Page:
An elementary school class decides to make friends for the lonely oak tree behind their school by planting more trees. Before they do so, their teacher encourages them to talk and learn about different kinds of trees, what functions trees serve in nature, and what can be made from the wood that comes from a cut tree.

This Tree Counts is a title with a double meaning because the students learn about why the tree matters (aka counts) but they also "listen" to the tree and hear a litany of the animals and insects that benefit from the tree in numerical order (one owl, two spiders, etc.). In this way, the book functions as a helpful teaching tool for both science and math curricula. But it also means that the book may have bit off a more than it could chew, and it suffers a little from not having a core base and linear trajectory. Still, it's a fine enough book for young readers, and it kept my 3-year-old nephew engrossed when I read it to him.

The collage-based illustrations appropriately convey the story through their bright and bold colors. They also clearly portray a diverse group of students, which is a plus for parents or teachers looking for books with multiracial characters.… (more)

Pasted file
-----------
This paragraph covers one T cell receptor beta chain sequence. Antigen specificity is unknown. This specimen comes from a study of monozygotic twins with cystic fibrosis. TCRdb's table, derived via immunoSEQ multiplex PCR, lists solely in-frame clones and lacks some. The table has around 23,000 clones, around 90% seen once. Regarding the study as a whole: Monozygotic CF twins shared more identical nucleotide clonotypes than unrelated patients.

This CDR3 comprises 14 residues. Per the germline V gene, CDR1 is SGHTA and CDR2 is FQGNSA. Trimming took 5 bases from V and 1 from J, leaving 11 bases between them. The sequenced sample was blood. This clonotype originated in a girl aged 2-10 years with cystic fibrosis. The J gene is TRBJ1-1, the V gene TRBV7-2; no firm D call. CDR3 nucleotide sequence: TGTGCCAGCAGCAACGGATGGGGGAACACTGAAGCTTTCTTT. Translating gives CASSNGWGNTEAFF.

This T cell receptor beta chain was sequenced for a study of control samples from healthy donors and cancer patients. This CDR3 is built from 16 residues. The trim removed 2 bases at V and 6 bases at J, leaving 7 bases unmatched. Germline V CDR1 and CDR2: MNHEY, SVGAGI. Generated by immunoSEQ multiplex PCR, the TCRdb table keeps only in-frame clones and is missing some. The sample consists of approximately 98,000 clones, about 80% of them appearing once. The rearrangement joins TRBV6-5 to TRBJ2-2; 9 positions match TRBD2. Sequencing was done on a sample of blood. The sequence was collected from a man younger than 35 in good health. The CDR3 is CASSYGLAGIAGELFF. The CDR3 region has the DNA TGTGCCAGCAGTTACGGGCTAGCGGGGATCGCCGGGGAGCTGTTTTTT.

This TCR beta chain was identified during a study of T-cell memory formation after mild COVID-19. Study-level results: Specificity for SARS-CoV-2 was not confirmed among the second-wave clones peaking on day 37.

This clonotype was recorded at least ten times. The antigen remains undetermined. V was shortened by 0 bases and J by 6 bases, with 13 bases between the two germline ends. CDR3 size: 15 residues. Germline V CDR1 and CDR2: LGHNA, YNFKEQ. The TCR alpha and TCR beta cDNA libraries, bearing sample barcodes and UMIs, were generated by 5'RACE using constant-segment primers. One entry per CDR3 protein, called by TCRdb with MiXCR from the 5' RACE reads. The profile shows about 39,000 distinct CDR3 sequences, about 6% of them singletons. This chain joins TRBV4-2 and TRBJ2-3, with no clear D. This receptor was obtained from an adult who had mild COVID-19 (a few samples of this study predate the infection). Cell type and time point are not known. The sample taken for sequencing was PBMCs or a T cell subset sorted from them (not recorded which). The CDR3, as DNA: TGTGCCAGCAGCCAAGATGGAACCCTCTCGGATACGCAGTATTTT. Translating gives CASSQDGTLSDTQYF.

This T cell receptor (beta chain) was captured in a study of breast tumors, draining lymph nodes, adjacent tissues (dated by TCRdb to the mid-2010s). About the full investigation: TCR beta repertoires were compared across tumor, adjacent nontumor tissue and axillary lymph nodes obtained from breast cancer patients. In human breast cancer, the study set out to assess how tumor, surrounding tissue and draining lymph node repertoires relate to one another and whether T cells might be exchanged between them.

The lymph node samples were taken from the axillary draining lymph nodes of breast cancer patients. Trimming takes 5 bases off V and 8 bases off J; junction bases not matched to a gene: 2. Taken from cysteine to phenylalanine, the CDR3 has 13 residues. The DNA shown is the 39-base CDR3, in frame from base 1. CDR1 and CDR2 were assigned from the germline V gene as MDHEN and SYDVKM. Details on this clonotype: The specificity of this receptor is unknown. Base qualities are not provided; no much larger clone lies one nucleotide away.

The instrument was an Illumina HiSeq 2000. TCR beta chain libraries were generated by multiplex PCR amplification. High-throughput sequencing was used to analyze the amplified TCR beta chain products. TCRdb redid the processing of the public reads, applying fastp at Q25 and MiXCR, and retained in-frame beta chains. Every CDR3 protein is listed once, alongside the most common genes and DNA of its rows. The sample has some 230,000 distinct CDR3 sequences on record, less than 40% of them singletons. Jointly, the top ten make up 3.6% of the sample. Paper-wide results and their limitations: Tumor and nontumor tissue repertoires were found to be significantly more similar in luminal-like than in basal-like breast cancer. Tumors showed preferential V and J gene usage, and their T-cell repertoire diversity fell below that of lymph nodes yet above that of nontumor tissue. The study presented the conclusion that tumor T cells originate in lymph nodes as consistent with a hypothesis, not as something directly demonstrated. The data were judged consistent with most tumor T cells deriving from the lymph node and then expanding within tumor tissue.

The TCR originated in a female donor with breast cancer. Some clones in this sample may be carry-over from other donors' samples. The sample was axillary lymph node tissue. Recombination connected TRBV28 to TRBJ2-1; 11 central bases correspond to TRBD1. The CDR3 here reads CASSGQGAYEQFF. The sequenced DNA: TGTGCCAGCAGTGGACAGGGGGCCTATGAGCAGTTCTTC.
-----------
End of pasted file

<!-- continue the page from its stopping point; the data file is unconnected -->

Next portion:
LibraryThing member steuba01
A class goes outside to look at trees. Mr. Tate’s class decided to plan some trees. Before they planted their trees, Mr. Tate said all the trees have a story to tell. All the students stopped to listen with their ears against the tree. They then began to count one through ten about the different animals around and on the tree. One is an owl, two spiders, three squirrels, four robins, and five caterpillars. Along with six ants marching, seven crickets, eight flies buzzing, nine ladybugs, and ten earthworms.
Mr. Tate asks what the students heard and Jake responds that the tree counts. They talk about what else is great about trees. Trees make good shade and clean the air. The students learn that trees have names and that trees make different things like houses, pencils, and picnic tables. The students then plant their trees.
… (more)
LibraryThing member gallenor
An enjoyable and educational number book that discusses the importance of trees and conseration. I really enjoyed the artwork of this picture book and liked the lesson taught to children about listening and respecting nature.
LibraryThing member klecoq